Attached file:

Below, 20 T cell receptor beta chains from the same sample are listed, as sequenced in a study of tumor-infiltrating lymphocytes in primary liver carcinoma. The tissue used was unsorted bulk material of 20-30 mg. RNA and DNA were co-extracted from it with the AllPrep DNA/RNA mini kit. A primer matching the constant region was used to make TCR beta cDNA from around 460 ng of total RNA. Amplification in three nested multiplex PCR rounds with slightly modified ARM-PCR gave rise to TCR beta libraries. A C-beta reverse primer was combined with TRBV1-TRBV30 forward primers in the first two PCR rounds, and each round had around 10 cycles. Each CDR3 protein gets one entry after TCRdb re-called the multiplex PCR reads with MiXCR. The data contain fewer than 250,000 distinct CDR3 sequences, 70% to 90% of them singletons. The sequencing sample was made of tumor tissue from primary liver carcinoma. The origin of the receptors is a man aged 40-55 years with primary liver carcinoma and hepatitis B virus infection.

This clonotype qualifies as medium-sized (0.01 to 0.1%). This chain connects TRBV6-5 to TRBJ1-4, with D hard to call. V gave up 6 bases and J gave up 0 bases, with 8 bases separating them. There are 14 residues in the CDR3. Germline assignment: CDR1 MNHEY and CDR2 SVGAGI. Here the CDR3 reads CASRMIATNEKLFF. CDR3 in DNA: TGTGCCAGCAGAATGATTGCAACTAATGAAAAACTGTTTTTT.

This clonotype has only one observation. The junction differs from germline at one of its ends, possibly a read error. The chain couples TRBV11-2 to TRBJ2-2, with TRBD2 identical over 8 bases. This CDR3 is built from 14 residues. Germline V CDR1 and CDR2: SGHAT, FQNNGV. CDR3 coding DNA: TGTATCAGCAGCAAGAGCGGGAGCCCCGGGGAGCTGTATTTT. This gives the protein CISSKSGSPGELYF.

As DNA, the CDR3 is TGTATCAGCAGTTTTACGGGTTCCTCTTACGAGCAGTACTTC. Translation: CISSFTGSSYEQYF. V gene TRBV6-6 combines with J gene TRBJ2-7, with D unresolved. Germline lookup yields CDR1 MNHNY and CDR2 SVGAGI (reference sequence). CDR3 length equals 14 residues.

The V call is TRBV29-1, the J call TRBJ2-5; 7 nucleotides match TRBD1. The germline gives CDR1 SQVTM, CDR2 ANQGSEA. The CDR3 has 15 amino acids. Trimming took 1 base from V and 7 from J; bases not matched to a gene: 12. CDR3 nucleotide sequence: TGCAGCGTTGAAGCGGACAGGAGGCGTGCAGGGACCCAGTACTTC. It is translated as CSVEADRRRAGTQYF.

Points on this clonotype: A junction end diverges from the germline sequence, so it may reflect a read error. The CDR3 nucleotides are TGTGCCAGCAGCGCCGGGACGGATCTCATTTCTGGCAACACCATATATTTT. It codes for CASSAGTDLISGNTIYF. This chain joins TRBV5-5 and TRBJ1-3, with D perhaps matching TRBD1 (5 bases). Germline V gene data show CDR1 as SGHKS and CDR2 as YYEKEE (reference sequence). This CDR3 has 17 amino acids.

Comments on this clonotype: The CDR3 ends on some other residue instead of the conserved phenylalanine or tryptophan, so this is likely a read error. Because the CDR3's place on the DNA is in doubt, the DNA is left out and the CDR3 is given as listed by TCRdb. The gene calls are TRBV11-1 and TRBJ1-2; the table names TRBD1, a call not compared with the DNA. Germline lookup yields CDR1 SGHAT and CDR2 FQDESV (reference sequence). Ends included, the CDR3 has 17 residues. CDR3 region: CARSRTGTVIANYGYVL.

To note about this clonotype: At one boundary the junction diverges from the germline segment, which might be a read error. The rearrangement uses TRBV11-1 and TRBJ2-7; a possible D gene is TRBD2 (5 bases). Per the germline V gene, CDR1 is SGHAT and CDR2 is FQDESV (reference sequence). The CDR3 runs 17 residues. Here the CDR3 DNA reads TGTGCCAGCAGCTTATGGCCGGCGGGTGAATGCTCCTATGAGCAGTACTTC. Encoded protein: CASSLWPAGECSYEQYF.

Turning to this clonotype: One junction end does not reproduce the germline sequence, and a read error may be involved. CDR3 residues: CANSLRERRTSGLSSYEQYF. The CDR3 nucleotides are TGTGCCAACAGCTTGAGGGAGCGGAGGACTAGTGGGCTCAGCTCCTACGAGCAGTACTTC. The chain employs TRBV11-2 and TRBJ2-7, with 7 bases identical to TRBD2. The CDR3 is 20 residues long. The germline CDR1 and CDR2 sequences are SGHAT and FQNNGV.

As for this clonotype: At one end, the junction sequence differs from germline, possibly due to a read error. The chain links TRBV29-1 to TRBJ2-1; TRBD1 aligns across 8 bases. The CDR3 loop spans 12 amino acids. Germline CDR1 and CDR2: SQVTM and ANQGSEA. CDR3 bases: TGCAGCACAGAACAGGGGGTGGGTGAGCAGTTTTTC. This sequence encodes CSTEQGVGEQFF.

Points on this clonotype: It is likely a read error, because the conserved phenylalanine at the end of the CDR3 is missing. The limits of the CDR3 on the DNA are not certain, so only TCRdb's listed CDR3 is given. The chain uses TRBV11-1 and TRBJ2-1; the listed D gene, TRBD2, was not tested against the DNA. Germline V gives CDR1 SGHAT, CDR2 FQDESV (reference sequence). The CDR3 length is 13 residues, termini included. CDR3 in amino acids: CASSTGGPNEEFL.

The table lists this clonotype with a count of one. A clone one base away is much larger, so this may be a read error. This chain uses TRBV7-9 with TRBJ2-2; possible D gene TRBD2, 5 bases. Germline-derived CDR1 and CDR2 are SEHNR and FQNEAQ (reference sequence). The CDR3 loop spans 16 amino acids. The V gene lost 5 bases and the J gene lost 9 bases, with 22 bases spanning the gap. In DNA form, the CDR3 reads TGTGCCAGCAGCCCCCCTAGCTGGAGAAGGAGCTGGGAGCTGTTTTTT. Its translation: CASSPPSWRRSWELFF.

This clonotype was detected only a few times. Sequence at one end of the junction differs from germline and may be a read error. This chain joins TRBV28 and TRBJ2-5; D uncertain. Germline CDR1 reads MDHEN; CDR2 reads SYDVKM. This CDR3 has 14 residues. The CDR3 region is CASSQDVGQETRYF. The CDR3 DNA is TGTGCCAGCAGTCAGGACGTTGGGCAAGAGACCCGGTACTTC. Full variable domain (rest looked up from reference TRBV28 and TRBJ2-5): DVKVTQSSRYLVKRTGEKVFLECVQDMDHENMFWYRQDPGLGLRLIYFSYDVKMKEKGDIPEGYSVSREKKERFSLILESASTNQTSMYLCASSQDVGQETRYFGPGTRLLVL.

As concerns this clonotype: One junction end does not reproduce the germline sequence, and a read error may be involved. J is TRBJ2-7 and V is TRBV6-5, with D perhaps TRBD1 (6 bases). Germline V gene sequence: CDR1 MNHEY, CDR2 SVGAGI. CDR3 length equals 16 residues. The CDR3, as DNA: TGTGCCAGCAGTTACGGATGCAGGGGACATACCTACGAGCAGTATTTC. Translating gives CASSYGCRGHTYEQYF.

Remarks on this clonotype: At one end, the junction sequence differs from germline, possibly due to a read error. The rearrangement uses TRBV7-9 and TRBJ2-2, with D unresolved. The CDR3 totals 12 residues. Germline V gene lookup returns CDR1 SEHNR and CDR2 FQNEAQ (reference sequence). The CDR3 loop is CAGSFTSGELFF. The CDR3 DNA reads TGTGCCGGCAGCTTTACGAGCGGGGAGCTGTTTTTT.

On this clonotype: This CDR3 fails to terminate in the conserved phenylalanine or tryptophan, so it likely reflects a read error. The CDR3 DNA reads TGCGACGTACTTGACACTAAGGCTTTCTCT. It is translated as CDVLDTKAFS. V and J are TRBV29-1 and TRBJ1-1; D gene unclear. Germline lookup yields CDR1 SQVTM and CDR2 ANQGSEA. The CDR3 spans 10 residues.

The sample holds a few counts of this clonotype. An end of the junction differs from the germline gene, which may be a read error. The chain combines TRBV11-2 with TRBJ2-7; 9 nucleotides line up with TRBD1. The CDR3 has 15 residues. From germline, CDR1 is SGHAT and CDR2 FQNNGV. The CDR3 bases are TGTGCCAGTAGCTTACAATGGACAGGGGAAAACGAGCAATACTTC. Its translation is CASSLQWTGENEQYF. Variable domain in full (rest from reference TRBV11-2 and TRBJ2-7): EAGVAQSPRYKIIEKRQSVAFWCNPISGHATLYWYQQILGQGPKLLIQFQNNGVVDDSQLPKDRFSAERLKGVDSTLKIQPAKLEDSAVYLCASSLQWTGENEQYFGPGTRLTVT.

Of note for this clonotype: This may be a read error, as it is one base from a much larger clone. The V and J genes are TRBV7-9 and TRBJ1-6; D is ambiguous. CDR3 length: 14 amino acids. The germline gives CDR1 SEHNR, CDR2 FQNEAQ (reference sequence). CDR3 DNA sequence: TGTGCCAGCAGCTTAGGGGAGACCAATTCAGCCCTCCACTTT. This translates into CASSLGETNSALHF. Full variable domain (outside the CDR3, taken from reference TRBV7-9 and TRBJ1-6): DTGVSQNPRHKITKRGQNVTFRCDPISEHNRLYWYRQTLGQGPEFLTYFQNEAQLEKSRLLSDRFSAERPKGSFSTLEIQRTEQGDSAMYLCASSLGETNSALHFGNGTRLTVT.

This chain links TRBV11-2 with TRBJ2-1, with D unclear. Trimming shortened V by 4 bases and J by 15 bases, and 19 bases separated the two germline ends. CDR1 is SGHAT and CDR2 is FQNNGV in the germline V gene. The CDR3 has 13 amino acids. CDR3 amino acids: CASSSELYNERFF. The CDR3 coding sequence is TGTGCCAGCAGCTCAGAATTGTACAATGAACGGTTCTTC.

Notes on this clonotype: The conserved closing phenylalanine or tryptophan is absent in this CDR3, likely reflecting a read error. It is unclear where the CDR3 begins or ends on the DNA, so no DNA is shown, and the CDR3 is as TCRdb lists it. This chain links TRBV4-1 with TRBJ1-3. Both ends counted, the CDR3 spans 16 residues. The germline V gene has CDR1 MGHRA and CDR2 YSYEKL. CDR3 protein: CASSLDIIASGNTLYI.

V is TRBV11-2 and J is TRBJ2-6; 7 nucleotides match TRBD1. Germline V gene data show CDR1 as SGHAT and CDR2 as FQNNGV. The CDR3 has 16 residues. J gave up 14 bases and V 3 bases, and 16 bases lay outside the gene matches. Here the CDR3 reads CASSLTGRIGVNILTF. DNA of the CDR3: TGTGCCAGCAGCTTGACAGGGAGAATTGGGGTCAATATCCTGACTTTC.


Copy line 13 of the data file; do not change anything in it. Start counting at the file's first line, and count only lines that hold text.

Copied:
This clonotype was detected only a few times. Sequence at one end of the junction differs from germline and may be a read error. This chain joins TRBV28 and TRBJ2-5; D uncertain. Germline CDR1 reads MDHEN; CDR2 reads SYDVKM. This CDR3 has 14 residues. The CDR3 region is CASSQDVGQETRYF. The CDR3 DNA is TGTGCCAGCAGTCAGGACGTTGGGCAAGAGACCCGGTACTTC. Full variable domain (rest looked up from reference TRBV28 and TRBJ2-5): DVKVTQSSRYLVKRTGEKVFLECVQDMDHENMFWYRQDPGLGLRLIYFSYDVKMKEKGDIPEGYSVSREKKERFSLILESASTNQTSMYLCASSQDVGQETRYFGPGTRLLVL.